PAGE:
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Locomotive Engineer

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What Do Locomotive Engineer Do?

Job Description & Duties Drive electric, diesel-electric, steam, or gas-turbine-electric locomotives to transport passengers or freight. Interpret train orders, electronic or manual signals, and railroad rules and regulations.

Life As a Locomotive Engineer: What Do They Do?

  • Inspect locomotives to verify adequate fuel, sand, water, or other supplies before each run or to check for mechanical problems.
  • Monitor gauges or meters that measure speed, amperage, battery charge, or air pressure in brakelines or in main reservoirs.
  • Receive starting signals from conductors and use controls such as throttles or air brakes to drive electric, diesel-electric, steam, or gas turbine-electric locomotives.
  • Inspect locomotives after runs to detect damaged or defective equipment.
  • Check to ensure that documentation, such as procedure manuals or logbooks, are in the driver’s cab and available for staff use.
  • Drive diesel-electric rail-detector cars to transport rail-flaw-detecting machines over tracks.

Qualities of a Locomotive Engineer

These are the skills Locomotive Engineers say are the most useful in their careers:

Operation and Control: Controlling operations of equipment or systems.

Operation Monitoring: Watching gauges, dials, or other indicators to make sure a machine is working properly.

Active Listening: Giving full attention to what other people are saying, taking time to understand the points being made, asking questions as appropriate, and not interrupting at inappropriate times.

Monitoring: Monitoring/Assessing performance of yourself, other individuals, or organizations to make improvements or take corrective action.

Speaking: Talking to others to convey information effectively.

Critical Thinking: Using logic and reasoning to identify the strengths and weaknesses of alternative solutions, conclusions or approaches to problems.

  • Rail Car Operator
  • Locomotive Engineer
  • Operator Engineer
  • Narrow Gauge Engineer
  • Trainman

Job Outlook for Locomotive Engineers

In the United States, there were 38,800 jobs for Locomotive Engineer in 2016. There is little to no growth in job opportunities for Locomotive Engineer. There will be an estimated 3,000 positions for Locomotive Engineer per year.


The states with the most job growth for Locomotive Engineer are South Carolina, Arizona, and Texas. Watch out if you plan on working in Louisiana, Oregon, or Minnesota. These states have the worst job growth for this type of profession.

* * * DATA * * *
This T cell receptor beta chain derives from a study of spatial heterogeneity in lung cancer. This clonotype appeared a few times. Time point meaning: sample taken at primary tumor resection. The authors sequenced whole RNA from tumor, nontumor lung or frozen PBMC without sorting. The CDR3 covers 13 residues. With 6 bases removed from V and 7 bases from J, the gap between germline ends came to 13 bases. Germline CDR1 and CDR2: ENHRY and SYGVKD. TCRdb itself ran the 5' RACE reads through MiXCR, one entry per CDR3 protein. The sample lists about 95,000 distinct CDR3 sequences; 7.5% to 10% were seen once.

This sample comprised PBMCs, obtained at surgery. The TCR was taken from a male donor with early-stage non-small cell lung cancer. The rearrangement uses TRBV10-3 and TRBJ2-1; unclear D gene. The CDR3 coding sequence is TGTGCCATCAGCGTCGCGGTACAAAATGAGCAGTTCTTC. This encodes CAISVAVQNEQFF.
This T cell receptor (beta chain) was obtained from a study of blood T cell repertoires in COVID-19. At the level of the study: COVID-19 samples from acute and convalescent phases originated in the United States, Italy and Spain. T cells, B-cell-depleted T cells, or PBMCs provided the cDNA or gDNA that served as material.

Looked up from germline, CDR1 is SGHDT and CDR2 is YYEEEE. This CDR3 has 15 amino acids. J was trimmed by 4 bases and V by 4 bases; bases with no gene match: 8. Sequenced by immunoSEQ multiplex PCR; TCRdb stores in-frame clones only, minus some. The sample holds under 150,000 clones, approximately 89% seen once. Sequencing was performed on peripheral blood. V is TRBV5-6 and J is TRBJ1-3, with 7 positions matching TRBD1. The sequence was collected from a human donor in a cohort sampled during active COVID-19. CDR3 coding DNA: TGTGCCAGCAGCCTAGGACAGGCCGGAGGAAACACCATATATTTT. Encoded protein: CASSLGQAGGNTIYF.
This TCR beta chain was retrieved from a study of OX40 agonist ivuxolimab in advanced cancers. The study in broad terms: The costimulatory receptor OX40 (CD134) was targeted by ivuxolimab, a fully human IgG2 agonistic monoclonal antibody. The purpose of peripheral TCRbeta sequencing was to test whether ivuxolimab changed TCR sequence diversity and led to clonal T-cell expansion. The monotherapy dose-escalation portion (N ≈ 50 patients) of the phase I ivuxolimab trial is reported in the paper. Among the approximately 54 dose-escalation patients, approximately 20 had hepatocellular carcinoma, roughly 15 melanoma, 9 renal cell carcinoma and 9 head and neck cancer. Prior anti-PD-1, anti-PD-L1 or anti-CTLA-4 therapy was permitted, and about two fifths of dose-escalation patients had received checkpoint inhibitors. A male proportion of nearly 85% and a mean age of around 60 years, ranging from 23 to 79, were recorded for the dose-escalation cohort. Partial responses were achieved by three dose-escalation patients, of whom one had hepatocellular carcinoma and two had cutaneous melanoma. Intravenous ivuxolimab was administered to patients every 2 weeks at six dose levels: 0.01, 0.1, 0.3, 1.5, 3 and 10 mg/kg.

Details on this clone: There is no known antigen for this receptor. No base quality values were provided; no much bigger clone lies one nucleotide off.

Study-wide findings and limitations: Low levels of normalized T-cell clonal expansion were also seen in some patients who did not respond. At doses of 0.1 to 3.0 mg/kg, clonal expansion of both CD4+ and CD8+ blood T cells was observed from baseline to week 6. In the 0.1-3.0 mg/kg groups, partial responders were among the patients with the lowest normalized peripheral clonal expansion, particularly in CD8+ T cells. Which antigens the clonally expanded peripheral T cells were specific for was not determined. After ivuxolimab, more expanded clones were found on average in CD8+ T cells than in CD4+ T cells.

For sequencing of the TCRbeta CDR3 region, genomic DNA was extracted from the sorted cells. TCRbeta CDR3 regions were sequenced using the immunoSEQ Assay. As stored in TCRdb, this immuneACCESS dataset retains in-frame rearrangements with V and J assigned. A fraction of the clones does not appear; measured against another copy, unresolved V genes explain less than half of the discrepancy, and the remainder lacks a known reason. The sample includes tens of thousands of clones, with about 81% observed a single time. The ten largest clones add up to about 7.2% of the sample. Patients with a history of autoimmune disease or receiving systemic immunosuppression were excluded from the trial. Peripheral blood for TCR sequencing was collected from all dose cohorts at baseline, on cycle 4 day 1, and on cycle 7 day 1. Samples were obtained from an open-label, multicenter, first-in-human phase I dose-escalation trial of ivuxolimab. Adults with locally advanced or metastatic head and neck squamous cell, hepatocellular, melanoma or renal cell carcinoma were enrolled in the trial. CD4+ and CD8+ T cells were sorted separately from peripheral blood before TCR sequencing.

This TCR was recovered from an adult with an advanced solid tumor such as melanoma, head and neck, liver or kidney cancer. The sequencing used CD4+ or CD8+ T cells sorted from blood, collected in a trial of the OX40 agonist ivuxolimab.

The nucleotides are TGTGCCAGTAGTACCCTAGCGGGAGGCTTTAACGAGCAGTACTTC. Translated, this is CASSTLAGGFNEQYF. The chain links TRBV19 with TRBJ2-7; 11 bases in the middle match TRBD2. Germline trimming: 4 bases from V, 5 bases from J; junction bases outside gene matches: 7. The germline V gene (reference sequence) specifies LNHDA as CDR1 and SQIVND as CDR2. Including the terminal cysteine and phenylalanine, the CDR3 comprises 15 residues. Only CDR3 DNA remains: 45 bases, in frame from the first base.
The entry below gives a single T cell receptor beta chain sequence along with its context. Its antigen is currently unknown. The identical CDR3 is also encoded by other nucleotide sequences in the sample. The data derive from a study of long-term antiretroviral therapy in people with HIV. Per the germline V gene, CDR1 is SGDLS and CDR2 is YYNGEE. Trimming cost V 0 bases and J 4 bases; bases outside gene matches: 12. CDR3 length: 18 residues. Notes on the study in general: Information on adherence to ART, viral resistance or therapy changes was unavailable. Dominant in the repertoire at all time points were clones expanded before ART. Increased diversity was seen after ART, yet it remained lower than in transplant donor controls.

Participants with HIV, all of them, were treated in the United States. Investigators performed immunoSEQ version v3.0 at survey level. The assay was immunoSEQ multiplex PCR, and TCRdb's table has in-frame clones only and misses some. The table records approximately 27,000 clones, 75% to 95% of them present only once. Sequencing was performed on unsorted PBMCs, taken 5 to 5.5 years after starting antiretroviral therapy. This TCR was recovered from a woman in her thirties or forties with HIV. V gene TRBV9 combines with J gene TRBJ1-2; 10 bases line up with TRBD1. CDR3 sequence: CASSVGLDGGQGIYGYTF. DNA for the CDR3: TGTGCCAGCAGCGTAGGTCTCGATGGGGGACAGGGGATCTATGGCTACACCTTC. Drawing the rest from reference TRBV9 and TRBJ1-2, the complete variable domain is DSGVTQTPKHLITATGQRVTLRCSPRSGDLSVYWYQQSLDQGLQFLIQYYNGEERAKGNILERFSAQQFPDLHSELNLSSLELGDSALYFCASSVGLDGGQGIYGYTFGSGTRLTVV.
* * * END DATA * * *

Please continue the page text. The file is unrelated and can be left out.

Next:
What is the Average Salary of a Locomotive Engineer

The typical yearly salary for Locomotive Engineers is somewhere between $46,200 and $97,890.


Locomotive Engineers who work in Washington, Delaware, or New York, make the highest salaries.

How much do Locomotive Engineers make in different U.S. states?

State Annual Mean Salary
Alabama $64,670
Arizona $66,350
Arkansas $66,410
California $80,330
Delaware $75,030
Florida $62,520
Georgia $56,090
Idaho $60,160
Illinois $71,000
Indiana $59,180
Iowa $68,110
Kansas $69,420
Kentucky $58,160
Maryland $75,270
Massachusetts $74,190
Michigan $65,030
Minnesota $66,340
Missouri $71,260
Montana $64,700
Nebraska $66,760
New Hampshire $45,100
New Jersey $61,310
New Mexico $75,490
New York $77,150
North Carolina $58,670
Ohio $65,400
Oklahoma $51,650
Oregon $58,690
Pennsylvania $71,890
South Carolina $60,420
South Dakota $77,640
Tennessee $70,970
Texas $65,660
Utah $57,290
Virginia $69,990
Washington $85,160
West Virginia $60,730
Wisconsin $63,520
Wyoming $80,610

What Tools do Locomotive Engineers Use?

Below is a list of the types of tools and technologies that Locomotive Engineers may use on a daily basis:

  • Microsoft Excel
  • Microsoft Word
  • Data entry software
  • Route mapping software
  • Time tracking software
  • Electronic train management systems ETMS

How do I Become a Locomotive Engineer?

Individuals working as a Locomotive Engineer have obtained the following education levels:


What work experience do I need to become a Locomotive Engineer?


Where do Locomotive Engineers Work?


The table below shows some of the most common industries where those employed in this career field work.


Those thinking about becoming a Locomotive Engineer might also be interested in the following careers:


Image Credit: Hic85 via Public Domain

More about our data sources and methodologies.

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